Helping older Australians in Living Longer, Living Better

Gone are the days of passive ageing, today we are seeing very vocal and active older Australians who are demanding more when it comes to care and support services. Now the Government is responding.

In April 2012, the Australian Federal Government released a 10-year reform plan to change the nation’s aged care system in response to a Productivity Commission review. Feros Care’s CEO, Jennene Buckley, explains some of the key changes detailed in the Living Longer, Living Better (LLLB) report.

Community (at home) Care
The Government is increasing community care packages by another 80,000 places over 10 years. All packages offered in the community will be changed from how we currently identify them. A basic service package will be known as the Home Support Program. If someone needs greater care than that, they can progress into one of four levels of packaged care. The range increases from Package A which offers just a few hours a week, through to Package D, which might see up to 14 hours a week of care. Anyone requiring support for dementia will receive extra funding on top of a package.

Importantly, all community care packages will be consumer directed, meaning the recipient has the ultimate say in what they want, when, how and by whom.

Residential Care
Care offered through a residential village is being completely changed and simplified. There will no longer be high care or low care. Instead, a basic residential package will be determined for all recipients across the board, with extra funding for dementia. From the base level, an individual can choose to pay for additional services such as entertainment, beauty or meals, depending on what’s available at the chosen residential site.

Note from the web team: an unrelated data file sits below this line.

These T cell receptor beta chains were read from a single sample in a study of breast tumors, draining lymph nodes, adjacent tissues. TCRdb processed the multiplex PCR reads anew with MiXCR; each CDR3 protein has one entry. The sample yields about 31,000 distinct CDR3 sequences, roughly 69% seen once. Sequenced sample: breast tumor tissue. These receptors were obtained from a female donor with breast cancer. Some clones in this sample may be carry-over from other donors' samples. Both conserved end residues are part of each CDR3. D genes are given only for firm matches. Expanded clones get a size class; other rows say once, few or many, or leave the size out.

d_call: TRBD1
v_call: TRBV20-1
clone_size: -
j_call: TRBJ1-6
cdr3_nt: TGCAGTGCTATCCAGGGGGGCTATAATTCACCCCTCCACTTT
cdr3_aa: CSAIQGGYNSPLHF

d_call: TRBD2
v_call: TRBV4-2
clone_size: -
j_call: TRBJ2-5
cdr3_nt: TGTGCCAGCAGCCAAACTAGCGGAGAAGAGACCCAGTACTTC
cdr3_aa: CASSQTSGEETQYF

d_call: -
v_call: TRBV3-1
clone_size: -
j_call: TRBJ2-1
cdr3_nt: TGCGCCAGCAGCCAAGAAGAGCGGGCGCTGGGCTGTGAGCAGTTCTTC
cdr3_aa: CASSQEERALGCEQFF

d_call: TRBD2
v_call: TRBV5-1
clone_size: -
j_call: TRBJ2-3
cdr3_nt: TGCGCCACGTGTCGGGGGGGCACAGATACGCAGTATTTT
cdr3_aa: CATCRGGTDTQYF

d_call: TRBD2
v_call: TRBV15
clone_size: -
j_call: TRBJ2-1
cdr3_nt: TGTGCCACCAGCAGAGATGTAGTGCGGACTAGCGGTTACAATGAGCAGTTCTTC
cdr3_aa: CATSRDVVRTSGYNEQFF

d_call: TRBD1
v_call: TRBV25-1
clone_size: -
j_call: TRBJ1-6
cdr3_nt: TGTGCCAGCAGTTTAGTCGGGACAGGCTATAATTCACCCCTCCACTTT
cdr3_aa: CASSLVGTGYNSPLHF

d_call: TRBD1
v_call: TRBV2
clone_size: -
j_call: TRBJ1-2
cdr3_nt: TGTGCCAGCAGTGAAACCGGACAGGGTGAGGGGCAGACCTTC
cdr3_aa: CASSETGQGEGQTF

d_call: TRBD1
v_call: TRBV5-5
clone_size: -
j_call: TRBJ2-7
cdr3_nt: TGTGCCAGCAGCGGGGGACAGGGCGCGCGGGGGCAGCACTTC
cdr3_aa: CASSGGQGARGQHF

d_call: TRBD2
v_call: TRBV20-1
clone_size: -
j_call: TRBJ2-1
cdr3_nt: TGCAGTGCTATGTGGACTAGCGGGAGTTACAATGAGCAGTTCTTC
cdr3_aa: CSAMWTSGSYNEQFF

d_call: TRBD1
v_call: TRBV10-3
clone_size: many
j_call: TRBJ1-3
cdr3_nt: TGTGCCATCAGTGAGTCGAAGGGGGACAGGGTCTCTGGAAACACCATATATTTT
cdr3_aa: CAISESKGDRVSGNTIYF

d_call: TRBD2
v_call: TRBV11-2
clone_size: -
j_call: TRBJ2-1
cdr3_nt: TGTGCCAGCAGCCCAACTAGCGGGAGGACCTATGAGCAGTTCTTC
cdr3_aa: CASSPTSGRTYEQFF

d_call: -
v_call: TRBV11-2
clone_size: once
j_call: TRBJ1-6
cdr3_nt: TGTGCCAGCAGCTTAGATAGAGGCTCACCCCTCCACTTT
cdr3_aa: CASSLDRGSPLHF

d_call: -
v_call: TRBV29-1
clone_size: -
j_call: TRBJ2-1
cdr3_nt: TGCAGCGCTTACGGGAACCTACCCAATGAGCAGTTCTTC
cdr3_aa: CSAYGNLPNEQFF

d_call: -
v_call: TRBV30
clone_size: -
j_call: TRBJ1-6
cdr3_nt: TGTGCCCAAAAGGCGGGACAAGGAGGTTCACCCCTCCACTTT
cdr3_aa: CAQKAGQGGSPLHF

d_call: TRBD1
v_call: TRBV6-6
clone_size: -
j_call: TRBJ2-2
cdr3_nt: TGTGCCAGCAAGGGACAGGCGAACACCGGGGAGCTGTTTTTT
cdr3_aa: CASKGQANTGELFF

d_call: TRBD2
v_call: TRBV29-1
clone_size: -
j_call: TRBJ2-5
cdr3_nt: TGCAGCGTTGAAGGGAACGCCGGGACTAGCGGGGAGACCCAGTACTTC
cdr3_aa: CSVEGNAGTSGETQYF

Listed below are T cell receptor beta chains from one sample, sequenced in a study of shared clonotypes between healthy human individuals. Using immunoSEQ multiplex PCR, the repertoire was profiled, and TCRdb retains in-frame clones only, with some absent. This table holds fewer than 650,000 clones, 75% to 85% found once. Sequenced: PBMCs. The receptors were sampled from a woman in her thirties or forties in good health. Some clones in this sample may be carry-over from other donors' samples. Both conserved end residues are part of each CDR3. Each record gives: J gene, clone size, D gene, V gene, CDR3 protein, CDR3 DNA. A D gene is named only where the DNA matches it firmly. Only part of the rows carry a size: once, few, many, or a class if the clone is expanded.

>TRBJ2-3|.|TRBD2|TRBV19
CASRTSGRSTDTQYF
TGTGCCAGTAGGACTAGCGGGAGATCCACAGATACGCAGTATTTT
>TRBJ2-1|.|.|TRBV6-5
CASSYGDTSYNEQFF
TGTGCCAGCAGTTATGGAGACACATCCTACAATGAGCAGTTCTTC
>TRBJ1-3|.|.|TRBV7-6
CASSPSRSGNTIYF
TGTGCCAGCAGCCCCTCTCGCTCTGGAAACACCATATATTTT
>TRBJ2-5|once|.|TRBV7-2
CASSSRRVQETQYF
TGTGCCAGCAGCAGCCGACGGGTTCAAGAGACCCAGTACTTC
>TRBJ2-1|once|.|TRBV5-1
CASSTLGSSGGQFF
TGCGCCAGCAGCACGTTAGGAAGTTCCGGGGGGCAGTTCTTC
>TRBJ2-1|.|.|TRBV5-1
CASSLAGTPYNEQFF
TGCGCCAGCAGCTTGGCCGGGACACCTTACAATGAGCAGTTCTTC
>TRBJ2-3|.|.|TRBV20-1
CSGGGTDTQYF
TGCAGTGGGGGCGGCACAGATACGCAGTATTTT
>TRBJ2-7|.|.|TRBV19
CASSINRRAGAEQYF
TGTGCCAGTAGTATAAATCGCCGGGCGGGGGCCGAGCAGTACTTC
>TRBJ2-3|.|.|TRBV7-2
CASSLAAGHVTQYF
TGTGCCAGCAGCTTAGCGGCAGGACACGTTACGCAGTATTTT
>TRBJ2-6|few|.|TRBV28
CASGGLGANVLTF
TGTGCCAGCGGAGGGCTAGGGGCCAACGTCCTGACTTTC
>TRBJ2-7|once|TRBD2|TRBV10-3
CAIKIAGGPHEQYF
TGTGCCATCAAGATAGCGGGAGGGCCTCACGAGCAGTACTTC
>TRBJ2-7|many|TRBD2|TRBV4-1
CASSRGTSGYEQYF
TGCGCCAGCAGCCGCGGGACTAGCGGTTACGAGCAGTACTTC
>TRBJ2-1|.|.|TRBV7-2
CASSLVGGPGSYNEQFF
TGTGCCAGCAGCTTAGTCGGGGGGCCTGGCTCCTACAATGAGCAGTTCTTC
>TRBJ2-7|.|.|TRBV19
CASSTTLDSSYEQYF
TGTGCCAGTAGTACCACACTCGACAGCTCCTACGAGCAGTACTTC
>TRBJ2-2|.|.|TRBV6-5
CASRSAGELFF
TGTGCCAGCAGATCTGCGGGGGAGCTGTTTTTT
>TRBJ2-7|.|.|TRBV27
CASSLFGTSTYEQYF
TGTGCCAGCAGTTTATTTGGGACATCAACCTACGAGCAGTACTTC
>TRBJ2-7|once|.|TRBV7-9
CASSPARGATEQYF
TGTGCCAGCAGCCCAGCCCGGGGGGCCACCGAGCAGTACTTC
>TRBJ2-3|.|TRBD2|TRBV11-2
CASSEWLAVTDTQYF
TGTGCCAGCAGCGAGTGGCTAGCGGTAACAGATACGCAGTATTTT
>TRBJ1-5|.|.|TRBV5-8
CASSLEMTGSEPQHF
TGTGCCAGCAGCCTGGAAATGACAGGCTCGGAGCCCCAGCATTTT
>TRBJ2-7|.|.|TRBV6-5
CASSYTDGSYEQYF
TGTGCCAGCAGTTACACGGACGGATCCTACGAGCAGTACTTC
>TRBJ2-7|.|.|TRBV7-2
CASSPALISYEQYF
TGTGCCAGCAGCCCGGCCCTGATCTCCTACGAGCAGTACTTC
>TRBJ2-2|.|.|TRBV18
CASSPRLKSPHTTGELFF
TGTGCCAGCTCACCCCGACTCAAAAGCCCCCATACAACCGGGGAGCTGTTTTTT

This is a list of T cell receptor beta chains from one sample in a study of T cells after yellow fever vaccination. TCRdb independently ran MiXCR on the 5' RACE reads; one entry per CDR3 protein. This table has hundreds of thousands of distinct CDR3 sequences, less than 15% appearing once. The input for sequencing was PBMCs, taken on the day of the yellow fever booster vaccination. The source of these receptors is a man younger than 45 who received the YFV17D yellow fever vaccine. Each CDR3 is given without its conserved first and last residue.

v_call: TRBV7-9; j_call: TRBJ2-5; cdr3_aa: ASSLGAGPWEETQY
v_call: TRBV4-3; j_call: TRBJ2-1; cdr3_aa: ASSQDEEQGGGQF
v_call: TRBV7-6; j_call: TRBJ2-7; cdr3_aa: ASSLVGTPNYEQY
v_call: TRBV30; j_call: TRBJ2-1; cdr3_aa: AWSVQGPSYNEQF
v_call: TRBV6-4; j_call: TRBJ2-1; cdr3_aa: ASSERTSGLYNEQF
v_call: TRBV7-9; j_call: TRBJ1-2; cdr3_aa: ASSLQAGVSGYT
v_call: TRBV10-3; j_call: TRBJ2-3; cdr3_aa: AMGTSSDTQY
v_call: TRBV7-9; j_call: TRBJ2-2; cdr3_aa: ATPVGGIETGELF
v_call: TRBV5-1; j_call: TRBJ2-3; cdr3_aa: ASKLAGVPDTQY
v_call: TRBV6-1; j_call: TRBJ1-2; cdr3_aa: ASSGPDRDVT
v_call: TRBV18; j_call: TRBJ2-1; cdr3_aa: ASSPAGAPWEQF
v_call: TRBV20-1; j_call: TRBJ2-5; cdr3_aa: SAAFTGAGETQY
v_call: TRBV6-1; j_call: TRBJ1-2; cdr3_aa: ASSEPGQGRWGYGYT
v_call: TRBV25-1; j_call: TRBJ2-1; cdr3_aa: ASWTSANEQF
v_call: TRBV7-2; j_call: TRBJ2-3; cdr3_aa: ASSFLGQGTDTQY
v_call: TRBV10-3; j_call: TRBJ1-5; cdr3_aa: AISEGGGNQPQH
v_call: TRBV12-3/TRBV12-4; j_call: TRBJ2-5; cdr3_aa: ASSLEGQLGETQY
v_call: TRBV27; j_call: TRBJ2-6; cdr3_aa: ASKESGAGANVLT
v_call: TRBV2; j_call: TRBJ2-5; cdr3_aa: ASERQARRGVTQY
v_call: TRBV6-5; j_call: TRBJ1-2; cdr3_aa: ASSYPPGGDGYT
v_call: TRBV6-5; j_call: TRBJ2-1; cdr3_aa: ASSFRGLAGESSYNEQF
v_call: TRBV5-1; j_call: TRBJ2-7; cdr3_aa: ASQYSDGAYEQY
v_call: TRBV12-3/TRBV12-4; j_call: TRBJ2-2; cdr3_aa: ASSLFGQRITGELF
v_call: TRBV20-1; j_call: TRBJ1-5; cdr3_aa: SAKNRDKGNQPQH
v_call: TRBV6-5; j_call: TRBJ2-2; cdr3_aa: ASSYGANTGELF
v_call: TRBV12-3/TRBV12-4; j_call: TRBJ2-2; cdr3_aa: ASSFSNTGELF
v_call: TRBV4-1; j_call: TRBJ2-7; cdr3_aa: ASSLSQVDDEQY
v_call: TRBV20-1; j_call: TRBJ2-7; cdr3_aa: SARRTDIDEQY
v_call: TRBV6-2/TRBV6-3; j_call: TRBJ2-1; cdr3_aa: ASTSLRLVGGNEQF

Throughout 2012 and 2013 the Government is launching a pilot to determine how the resident can direct their care, similar to the community setting.

The Government is aiming to make fees, on top of the assistance they provide, fairer and more affordable. Community costs will be the same regardless of where you live, while in the residential setting recipients can pay up-front lump sums, periodic payments or a combination of both.

Access and Quality
From 1 July 2013, a Gateway will be operational to assist the general public in accessing appropriate aged care and support. This will be a one-call-to-action service for everyone across the country. Also, a website called My Aged Care will be live in 2013, allowing people to access general information about aged care services and view comparisons and ratings for residential care services (2014) and at home care (2016). Ratings will be determined by a new monitoring and accreditation service called the Australian Aged Care Quality Agency.

One Assessment
Anyone needing an aged care service will only need to be assessed once. That information can then be used in relation to any service the individual needs, anywhere in the country.

The Government intends on spending $1.2 billion over four years to enhance the pay and conditions offered to aged care workers, hopefully attracting a greater, skilled workforce.

For further easy-to-understand information about the changes happening in aged care, read the fact sheets provided by the aged care advocacy group, COTA QLD or view the Government’s full reform package.

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